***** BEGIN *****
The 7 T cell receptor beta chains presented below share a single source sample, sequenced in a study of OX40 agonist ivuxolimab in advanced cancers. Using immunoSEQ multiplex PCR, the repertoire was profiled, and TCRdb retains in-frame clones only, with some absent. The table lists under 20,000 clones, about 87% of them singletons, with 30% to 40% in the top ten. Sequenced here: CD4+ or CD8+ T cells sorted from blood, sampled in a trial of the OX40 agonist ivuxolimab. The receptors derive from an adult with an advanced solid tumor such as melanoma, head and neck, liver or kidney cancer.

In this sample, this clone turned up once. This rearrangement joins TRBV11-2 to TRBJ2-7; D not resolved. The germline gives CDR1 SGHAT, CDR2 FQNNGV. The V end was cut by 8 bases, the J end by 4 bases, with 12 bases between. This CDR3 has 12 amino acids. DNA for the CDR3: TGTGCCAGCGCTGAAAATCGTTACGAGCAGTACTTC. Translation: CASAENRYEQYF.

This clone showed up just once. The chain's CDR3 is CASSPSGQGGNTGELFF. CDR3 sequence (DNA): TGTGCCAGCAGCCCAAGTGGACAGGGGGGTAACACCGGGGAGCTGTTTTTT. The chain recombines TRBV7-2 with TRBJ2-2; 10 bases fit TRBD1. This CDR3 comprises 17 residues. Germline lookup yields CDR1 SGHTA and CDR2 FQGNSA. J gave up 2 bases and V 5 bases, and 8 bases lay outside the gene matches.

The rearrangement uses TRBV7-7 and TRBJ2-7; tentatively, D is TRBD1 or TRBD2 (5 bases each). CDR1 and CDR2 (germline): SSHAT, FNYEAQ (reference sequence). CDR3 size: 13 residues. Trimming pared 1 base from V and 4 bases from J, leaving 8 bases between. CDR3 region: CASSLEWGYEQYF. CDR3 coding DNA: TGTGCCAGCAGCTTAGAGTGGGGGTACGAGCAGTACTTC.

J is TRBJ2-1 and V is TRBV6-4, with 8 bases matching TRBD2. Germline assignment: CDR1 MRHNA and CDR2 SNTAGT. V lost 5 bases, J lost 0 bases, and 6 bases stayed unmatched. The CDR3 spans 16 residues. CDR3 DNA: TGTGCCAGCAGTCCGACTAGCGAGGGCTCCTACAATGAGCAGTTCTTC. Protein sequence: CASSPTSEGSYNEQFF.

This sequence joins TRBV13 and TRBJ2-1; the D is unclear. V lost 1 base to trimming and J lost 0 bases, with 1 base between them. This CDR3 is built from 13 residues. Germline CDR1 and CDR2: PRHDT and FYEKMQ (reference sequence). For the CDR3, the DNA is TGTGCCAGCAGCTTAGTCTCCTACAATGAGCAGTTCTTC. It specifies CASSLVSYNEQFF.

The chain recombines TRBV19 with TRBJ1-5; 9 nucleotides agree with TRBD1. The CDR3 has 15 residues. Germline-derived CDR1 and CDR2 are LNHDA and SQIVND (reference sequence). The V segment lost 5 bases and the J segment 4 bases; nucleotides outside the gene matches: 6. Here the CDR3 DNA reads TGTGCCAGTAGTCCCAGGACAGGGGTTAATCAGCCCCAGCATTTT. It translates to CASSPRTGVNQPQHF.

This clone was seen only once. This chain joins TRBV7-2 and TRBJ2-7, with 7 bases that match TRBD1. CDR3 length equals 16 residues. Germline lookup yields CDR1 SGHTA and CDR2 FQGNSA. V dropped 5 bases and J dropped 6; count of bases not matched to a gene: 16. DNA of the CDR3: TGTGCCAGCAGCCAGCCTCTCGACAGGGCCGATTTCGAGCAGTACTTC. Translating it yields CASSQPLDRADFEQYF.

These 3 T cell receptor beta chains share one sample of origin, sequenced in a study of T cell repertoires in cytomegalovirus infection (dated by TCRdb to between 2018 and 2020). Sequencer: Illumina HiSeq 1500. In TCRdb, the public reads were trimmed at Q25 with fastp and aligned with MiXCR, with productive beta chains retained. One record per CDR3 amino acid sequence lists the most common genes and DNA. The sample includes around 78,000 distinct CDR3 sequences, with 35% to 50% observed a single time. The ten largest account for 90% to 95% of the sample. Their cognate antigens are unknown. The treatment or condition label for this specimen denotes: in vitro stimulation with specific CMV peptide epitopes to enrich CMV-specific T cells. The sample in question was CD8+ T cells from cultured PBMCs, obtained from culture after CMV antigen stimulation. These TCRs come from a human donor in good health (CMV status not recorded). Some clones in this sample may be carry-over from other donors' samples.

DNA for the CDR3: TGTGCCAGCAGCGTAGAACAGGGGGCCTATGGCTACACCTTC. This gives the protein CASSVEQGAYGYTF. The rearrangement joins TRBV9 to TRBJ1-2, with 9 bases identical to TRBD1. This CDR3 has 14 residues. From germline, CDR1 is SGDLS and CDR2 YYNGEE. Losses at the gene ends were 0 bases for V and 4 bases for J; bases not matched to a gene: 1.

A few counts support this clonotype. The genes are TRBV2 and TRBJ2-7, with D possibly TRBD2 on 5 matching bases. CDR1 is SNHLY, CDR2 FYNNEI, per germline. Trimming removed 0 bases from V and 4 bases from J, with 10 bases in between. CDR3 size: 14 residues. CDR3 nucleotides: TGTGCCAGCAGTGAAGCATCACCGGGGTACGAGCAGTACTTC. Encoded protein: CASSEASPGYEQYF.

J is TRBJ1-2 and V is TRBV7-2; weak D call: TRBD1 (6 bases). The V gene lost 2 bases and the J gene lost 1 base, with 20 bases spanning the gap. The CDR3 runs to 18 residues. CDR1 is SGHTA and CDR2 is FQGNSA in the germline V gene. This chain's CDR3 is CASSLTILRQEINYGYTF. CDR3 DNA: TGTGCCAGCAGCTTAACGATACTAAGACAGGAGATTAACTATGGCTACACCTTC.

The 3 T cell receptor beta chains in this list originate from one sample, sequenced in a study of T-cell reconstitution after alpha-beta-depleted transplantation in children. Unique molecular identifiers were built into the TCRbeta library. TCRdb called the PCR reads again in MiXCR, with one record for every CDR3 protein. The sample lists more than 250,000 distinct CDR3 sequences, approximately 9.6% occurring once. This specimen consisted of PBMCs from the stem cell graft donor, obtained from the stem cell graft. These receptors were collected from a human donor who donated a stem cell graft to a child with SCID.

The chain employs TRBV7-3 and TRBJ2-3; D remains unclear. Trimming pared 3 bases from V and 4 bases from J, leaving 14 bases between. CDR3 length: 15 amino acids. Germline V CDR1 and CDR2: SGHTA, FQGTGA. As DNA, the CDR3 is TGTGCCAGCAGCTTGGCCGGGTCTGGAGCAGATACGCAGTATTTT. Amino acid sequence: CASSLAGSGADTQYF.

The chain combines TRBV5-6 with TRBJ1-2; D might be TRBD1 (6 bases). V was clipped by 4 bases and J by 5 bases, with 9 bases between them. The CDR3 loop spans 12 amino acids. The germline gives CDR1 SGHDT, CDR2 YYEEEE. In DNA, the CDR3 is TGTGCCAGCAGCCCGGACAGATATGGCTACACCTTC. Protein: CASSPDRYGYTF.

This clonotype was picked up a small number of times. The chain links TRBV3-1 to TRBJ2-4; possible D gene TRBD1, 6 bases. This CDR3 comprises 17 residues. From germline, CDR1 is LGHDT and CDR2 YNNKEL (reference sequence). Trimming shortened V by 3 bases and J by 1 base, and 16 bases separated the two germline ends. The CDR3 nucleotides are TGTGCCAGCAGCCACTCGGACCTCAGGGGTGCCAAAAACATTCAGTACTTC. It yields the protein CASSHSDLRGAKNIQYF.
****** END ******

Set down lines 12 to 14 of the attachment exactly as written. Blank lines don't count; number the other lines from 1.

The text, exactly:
J is TRBJ1-2 and V is TRBV7-2; weak D call: TRBD1 (6 bases). The V gene lost 2 bases and the J gene lost 1 base, with 20 bases spanning the gap. The CDR3 runs to 18 residues. CDR1 is SGHTA and CDR2 is FQGNSA in the germline V gene. This chain's CDR3 is CASSLTILRQEINYGYTF. CDR3 DNA: TGTGCCAGCAGCTTAACGATACTAAGACAGGAGATTAACTATGGCTACACCTTC.

The 3 T cell receptor beta chains in this list originate from one sample, sequenced in a study of T-cell reconstitution after alpha-beta-depleted transplantation in children. Unique molecular identifiers were built into the TCRbeta library. TCRdb called the PCR reads again in MiXCR, with one record for every CDR3 protein. The sample lists more than 250,000 distinct CDR3 sequences, approximately 9.6% occurring once. This specimen consisted of PBMCs from the stem cell graft donor, obtained from the stem cell graft. These receptors were collected from a human donor who donated a stem cell graft to a child with SCID.

The chain employs TRBV7-3 and TRBJ2-3; D remains unclear. Trimming pared 3 bases from V and 4 bases from J, leaving 14 bases between. CDR3 length: 15 amino acids. Germline V CDR1 and CDR2: SGHTA, FQGTGA. As DNA, the CDR3 is TGTGCCAGCAGCTTGGCCGGGTCTGGAGCAGATACGCAGTATTTT. Amino acid sequence: CASSLAGSGADTQYF.